How long does it take a stomach bug to spread through a busy building – like a hospital or office block – from just a single contamination of an elevator button or light switch? Only a few hours, according to a new study presented at a meeting in the US this week that also found commonly used disinfectants can stop it.
Noroviruses, the most common cause of “stomach flu” or gastroenteritis, can spread rapidly and are responsible for numerous closures of schools, office buildings, nursing homes and other busy facilities. Contaminated surfaces, on which they can exist for days, are thought to be important in the spread of noroviruses; a common way to become infected is to touch a contaminated surface and then touch your mouth.
For their study, the researchers dabbed samples of a tracer virus – used as a surrogate for human norovirus – onto one or two frequently touched surfaces and objects, such as a table top or door knob, in office conference rooms and a health care facility.
Within 2-4 hours, they found traces of the virus on 40-60% of the people and frequently touched objects in the building. The researchers took samples from up to 100 high-touch areas, including light switches, bed rails, countertops, push buttons, coffee pot handles, door knobs, table tops, computers and phones.
Charles Gerba, professor of Microbiology & Environmental Sciences at the University of Arizona, Tucson, presented the findings at the 54th Interscience Conference on Antimicrobial Agents and Chemotherapy (ICAAC) that is being held in Washington, DC, from September 5-9, 2014.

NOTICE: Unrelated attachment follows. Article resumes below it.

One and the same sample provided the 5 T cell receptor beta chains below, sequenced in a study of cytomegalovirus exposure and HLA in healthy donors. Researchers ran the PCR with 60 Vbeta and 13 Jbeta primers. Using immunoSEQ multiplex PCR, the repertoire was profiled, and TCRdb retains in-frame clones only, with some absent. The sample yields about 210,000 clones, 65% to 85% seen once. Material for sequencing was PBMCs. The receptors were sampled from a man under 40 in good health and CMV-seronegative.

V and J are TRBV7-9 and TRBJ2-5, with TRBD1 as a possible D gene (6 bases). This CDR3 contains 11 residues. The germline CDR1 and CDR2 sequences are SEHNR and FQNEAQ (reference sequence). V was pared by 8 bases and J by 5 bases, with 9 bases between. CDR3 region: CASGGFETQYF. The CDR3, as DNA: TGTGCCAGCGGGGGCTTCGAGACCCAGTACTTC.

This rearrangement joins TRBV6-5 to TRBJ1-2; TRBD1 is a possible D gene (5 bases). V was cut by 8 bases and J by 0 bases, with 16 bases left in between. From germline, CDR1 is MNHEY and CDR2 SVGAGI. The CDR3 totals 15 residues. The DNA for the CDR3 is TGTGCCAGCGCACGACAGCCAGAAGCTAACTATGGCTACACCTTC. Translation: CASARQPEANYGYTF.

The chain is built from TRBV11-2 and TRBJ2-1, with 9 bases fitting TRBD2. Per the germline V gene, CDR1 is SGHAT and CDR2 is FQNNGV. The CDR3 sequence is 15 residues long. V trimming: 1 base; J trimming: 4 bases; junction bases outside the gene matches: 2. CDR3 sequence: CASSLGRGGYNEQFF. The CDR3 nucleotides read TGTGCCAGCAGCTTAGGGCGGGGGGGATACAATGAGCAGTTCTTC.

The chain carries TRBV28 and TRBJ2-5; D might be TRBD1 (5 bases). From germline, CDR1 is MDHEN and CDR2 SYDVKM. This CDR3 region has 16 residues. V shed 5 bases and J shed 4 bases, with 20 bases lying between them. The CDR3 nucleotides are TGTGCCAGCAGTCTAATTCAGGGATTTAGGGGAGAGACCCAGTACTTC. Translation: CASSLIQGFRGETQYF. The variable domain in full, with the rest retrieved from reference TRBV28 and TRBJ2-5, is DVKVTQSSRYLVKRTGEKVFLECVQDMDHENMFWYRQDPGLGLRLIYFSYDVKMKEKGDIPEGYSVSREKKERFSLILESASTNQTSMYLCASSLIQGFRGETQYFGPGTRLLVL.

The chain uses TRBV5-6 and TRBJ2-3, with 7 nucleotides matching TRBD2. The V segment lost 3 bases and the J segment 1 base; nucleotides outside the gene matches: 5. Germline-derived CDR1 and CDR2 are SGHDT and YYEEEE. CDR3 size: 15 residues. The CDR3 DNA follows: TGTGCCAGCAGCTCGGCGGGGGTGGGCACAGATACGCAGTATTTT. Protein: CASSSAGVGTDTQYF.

Prof. Gerba says the study also showed the solution to stopping the virus spreading is simple. He and his colleagues discovered this when they provided cleaning staff in the facilities with disinfectant wipes containing quaternary ammonium compounds (QUATS) and instructed them how to use them properly and to use them at least once a day to clean frequently touched objects and surfaces.
“Using disinfecting wipes containing quaternary ammonium compounds (QUATS) registered by EPA [Environmental Protection Agency] as effective against viruses like norovirus and flu, along with hand hygiene, reduced virus spread by 80-99%,” he says.
In their study, Prof. Gerba and colleagues used bacteriophage MS-2 as a surrogate for the human norovirus, as it has a similar shape and size and reacts to QUAT-based disinfectants in a similar way.
A QUAT-based disinfectant works against the virus because it carries a negative charge, and the disinfectant carries a positive charge. When the virus comes into contact with the QUATS, the charge distribution of the virus changes and leads to its destruction. QUATS have a similar effect on bacteria – resulting in destruction of their cell walls.
There are over 1,500 branded disinfectants in the US that use one or more of the 90 different EPA-registered QUAT-formulations for killing norovirus on solid surfaces. These are available as wipes, ready-for-use liquids, and in concentrate forms.
Prof. Gerba says their study shows viral contamination of frequently touched objects and surfaces can spread rapidly in buildings, and that a “simple intervention can greatly help to reduce exposure to viruses.”
Meanwhile, at another study presentation, delegates at ICAAC 2014 also learned how superbug infection risk increases with length of hospital stay. Researchers at the Medical University of South Carolina found if a patient acquires a gram-negative infection in the hospital, the chances of it being multidrug-resistant goes up by 1% for each day of hospitalization.